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All that is greed

An oblique view of the body as a category in a lived life.


[exercise] The body is buzzing. I am not fond of talking about the body, ie the "body". Still, I am so terribly happy in my gym, even though the body there is most present. I have a feeling that it is trying to give me everything I need in life. I think they should have for the trial.

They have water and competitions and prizes if I've been good. They have sun, bananas, they bother to talk to me about cramp in the toe, and even show up with old friends who happen to show up.

Anthropologist Marcel Mauss was concerned with social contexts which he called "total social facts". At the fitness center, they provide me with food, nature (sun), care (toe), shelter, and physical education. If not a total fact, then at least big enough for me. In addition, getting back to training is both time spent for yourself and required work. So they give me both a kind of job and a kind of leisure time. There are two things at once, and the third is the best: the moral fellowship with strangers.

Mauss' colleague Marc Augé has written a book about the metro in Paris, and describes the train journeys as the community of strangers, the union of strangers, characterized as being by the same experience where they sit and try not to look each other in the eyes. At the gym, we sweat side by side, but not the hell if we go to the shock-absorbing step of giving each other eye contact. Surrounded by strangers and panting on the Fordian assembly line for individualists, I relax. The calm also comes from the difference I otherwise only get on the subway: the pensioner who trains in the morning, the teenager who trains with lip gloss, the weight boys who school. And not least the brave ladies who work hard to joke and entertain their personal trainer, so he should not have anything to say about her even if she is not finished tightening.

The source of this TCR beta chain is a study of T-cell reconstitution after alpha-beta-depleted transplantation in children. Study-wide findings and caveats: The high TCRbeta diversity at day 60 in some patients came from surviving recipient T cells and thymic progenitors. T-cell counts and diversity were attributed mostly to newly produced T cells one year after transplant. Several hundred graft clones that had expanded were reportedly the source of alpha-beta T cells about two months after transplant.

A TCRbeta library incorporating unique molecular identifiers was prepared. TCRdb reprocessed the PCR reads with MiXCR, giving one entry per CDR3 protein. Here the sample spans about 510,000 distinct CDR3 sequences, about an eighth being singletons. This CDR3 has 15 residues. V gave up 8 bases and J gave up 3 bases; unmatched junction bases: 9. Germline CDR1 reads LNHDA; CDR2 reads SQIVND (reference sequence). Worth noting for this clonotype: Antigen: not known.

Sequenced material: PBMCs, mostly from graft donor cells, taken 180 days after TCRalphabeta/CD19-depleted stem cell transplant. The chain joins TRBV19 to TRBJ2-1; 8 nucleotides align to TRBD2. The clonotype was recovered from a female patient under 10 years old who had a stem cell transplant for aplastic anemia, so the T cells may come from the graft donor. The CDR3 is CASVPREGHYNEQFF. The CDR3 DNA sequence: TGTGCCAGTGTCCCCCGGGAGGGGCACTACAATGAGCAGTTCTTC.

[movie] "The body" is bad enough. "Oblique look" is even worse. It is a terrible journalistic banalization of hard-fought, psycho-approaches. I think I see the outlines of a very peculiar way of telling at Kurdish Norwegian Hisham Zaman. Winterland is a short hour inside of a fetch marriage and premieres Friday, February 19th. Surely, it's not so easy for patriarchal women hunters who have little cash and live far to the north. At least not when the disappointment is mutual when the lady arrives. The film is full of extraordinarily beautiful images of Målselv, and creates a liberating stencil-like image of Norway. It's not my stencils, nor Norsk Films finished carving, nor embarrassing attempts to see themselves from the outside. I relax here too.

[concert] Worst of bad categories with good things in: "Live life". The latest to go on a leash in this booth in this booth is the North London, anorectic and 23-year-old soul singer Amy Winehouse. She plays at Rockefeller on January 26, and then there will be buckets of mixed drinks and buckets of cultured love life. Winehouse became the British tabloid's vodka-pervade favorite in 2006, giving them headlines such as: "Amy Winehouse punches fan then boyfriend in drunken rage." I hope she stays sober enough to sing, but of course there may be a lot of life and little life, and that the album Back to Black is such an orderly alternative.

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